You’ll recall he has it in the opening scene of the movie when he falls into limbo (which is actually at the end of the storyline of the movie). However, he leaves it behind on the airplane after they land in Los Angeles (he got it on in the first place because remember, Saito bought out the airline). So by the time he gets to the house, he has left his personal totem behind on the airplane. By spinning the top on the table in his house and walking away (which Christopher Nolan said is the most important part of the end). He is symbolically demonstrating he has successfully let go and is not holding onto the memory of his wife. He has decided to embrace ultimate reality, and so in that sense he has moved from the world of shadows in the cave to stand fully in the light. He’s taken the existential leap of faith offered to him in the initial plot point and there’s no looking back.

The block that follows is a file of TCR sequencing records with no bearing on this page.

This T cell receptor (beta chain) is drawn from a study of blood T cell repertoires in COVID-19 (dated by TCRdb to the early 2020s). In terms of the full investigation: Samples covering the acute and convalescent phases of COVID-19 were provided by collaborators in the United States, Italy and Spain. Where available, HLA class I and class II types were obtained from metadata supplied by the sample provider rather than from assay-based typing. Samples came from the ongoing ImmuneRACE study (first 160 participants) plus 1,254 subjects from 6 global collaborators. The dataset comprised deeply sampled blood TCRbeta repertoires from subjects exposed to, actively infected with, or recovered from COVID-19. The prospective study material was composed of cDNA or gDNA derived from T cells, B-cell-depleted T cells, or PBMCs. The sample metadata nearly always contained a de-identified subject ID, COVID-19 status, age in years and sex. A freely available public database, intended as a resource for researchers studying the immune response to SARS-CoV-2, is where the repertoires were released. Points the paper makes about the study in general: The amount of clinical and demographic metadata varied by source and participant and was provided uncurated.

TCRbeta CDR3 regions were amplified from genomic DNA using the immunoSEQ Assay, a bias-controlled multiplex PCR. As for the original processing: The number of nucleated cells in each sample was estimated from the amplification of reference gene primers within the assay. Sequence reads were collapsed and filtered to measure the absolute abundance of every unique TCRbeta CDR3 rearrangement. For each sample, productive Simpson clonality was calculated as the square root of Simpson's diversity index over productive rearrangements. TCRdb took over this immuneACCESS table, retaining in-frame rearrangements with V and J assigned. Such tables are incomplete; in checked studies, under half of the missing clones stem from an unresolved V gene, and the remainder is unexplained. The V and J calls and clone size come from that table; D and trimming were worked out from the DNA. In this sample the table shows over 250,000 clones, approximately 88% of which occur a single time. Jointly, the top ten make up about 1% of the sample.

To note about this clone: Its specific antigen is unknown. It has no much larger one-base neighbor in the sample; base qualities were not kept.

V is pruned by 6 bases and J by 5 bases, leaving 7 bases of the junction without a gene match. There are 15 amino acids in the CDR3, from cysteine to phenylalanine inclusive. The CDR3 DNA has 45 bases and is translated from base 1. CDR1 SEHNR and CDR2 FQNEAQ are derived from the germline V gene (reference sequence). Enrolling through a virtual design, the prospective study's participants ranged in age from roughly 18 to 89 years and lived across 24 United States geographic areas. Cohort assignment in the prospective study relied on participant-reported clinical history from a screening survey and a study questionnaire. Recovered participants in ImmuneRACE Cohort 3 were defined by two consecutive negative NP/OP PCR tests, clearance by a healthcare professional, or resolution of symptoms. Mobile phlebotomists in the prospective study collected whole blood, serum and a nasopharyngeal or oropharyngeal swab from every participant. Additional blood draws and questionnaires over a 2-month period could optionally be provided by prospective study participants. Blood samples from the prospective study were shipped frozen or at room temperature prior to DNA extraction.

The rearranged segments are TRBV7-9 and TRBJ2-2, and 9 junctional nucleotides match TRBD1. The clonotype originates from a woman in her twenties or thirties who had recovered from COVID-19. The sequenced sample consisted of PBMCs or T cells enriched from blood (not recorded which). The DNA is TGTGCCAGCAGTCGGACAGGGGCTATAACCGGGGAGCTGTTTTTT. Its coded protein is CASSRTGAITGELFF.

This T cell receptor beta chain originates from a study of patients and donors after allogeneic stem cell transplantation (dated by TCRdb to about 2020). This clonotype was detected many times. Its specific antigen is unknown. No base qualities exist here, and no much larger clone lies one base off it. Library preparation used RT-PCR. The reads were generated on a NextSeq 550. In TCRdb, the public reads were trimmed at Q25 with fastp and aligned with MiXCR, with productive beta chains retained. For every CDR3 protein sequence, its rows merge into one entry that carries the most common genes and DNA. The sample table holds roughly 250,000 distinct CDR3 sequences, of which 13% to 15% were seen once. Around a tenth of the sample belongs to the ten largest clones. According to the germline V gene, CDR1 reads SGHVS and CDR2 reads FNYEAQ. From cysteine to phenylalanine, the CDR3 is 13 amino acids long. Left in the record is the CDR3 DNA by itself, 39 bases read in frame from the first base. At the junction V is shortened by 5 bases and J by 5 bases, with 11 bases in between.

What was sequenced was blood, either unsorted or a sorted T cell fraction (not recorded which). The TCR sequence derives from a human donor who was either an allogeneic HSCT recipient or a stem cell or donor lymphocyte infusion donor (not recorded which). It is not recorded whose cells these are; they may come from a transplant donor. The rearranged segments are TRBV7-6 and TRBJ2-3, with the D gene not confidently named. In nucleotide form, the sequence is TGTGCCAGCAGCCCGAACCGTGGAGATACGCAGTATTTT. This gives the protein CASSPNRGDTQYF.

And that is really why the spinning top no longer matters.